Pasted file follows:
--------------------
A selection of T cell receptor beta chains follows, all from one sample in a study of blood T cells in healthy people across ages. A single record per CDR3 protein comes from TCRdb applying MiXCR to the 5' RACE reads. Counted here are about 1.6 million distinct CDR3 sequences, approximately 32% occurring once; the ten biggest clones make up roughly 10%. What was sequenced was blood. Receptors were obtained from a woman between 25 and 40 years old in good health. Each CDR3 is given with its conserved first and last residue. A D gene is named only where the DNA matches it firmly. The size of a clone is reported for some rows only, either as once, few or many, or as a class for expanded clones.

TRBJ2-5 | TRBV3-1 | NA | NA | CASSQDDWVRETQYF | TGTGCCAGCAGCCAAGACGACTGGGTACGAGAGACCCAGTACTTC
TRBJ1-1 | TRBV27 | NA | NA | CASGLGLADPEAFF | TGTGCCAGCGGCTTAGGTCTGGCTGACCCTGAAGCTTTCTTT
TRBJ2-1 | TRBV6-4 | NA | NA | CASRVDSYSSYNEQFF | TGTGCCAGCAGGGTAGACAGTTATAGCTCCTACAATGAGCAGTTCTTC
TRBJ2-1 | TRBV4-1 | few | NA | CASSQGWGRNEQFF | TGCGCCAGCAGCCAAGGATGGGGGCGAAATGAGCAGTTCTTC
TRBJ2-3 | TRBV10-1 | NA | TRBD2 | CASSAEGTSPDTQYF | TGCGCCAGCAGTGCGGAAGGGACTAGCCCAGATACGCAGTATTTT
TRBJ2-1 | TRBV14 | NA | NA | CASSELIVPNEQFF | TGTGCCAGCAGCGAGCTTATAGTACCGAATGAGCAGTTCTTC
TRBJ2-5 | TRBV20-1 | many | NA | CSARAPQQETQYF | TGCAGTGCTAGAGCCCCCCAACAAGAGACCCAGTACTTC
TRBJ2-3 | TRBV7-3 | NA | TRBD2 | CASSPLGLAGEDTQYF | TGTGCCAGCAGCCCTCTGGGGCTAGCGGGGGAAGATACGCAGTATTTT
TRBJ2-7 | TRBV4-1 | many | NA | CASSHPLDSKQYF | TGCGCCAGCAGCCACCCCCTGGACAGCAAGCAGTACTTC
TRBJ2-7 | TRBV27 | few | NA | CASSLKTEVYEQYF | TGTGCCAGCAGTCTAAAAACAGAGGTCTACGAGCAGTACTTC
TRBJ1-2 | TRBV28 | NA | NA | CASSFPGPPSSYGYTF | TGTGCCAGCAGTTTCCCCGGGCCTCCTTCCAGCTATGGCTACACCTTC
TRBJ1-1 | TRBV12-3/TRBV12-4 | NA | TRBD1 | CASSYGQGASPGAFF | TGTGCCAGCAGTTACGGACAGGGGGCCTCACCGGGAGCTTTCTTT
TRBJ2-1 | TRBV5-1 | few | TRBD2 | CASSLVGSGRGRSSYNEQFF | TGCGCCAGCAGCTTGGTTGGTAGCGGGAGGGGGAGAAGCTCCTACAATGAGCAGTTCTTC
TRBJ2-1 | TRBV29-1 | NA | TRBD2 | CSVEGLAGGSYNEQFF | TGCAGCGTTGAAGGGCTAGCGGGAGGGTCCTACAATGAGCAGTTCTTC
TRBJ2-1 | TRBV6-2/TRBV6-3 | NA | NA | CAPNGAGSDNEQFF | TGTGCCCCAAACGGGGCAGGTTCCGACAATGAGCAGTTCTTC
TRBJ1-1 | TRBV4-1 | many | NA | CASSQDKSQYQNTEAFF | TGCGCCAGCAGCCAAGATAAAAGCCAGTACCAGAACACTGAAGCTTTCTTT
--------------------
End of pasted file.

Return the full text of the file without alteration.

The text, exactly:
A selection of T cell receptor beta chains follows, all from one sample in a study of blood T cells in healthy people across ages. A single record per CDR3 protein comes from TCRdb applying MiXCR to the 5' RACE reads. Counted here are about 1.6 million distinct CDR3 sequences, approximately 32% occurring once; the ten biggest clones make up roughly 10%. What was sequenced was blood. Receptors were obtained from a woman between 25 and 40 years old in good health. Each CDR3 is given with its conserved first and last residue. A D gene is named only where the DNA matches it firmly. The size of a clone is reported for some rows only, either as once, few or many, or as a class for expanded clones.

TRBJ2-5 | TRBV3-1 | NA | NA | CASSQDDWVRETQYF | TGTGCCAGCAGCCAAGACGACTGGGTACGAGAGACCCAGTACTTC
TRBJ1-1 | TRBV27 | NA | NA | CASGLGLADPEAFF | TGTGCCAGCGGCTTAGGTCTGGCTGACCCTGAAGCTTTCTTT
TRBJ2-1 | TRBV6-4 | NA | NA | CASRVDSYSSYNEQFF | TGTGCCAGCAGGGTAGACAGTTATAGCTCCTACAATGAGCAGTTCTTC
TRBJ2-1 | TRBV4-1 | few | NA | CASSQGWGRNEQFF | TGCGCCAGCAGCCAAGGATGGGGGCGAAATGAGCAGTTCTTC
TRBJ2-3 | TRBV10-1 | NA | TRBD2 | CASSAEGTSPDTQYF | TGCGCCAGCAGTGCGGAAGGGACTAGCCCAGATACGCAGTATTTT
TRBJ2-1 | TRBV14 | NA | NA | CASSELIVPNEQFF | TGTGCCAGCAGCGAGCTTATAGTACCGAATGAGCAGTTCTTC
TRBJ2-5 | TRBV20-1 | many | NA | CSARAPQQETQYF | TGCAGTGCTAGAGCCCCCCAACAAGAGACCCAGTACTTC
TRBJ2-3 | TRBV7-3 | NA | TRBD2 | CASSPLGLAGEDTQYF | TGTGCCAGCAGCCCTCTGGGGCTAGCGGGGGAAGATACGCAGTATTTT
TRBJ2-7 | TRBV4-1 | many | NA | CASSHPLDSKQYF | TGCGCCAGCAGCCACCCCCTGGACAGCAAGCAGTACTTC
TRBJ2-7 | TRBV27 | few | NA | CASSLKTEVYEQYF | TGTGCCAGCAGTCTAAAAACAGAGGTCTACGAGCAGTACTTC
TRBJ1-2 | TRBV28 | NA | NA | CASSFPGPPSSYGYTF | TGTGCCAGCAGTTTCCCCGGGCCTCCTTCCAGCTATGGCTACACCTTC
TRBJ1-1 | TRBV12-3/TRBV12-4 | NA | TRBD1 | CASSYGQGASPGAFF | TGTGCCAGCAGTTACGGACAGGGGGCCTCACCGGGAGCTTTCTTT
TRBJ2-1 | TRBV5-1 | few | TRBD2 | CASSLVGSGRGRSSYNEQFF | TGCGCCAGCAGCTTGGTTGGTAGCGGGAGGGGGAGAAGCTCCTACAATGAGCAGTTCTTC
TRBJ2-1 | TRBV29-1 | NA | TRBD2 | CSVEGLAGGSYNEQFF | TGCAGCGTTGAAGGGCTAGCGGGAGGGTCCTACAATGAGCAGTTCTTC
TRBJ2-1 | TRBV6-2/TRBV6-3 | NA | NA | CAPNGAGSDNEQFF | TGTGCCCCAAACGGGGCAGGTTCCGACAATGAGCAGTTCTTC
TRBJ1-1 | TRBV4-1 | many | NA | CASSQDKSQYQNTEAFF | TGCGCCAGCAGCCAAGATAAAAGCCAGTACCAGAACACTGAAGCTTTCTTT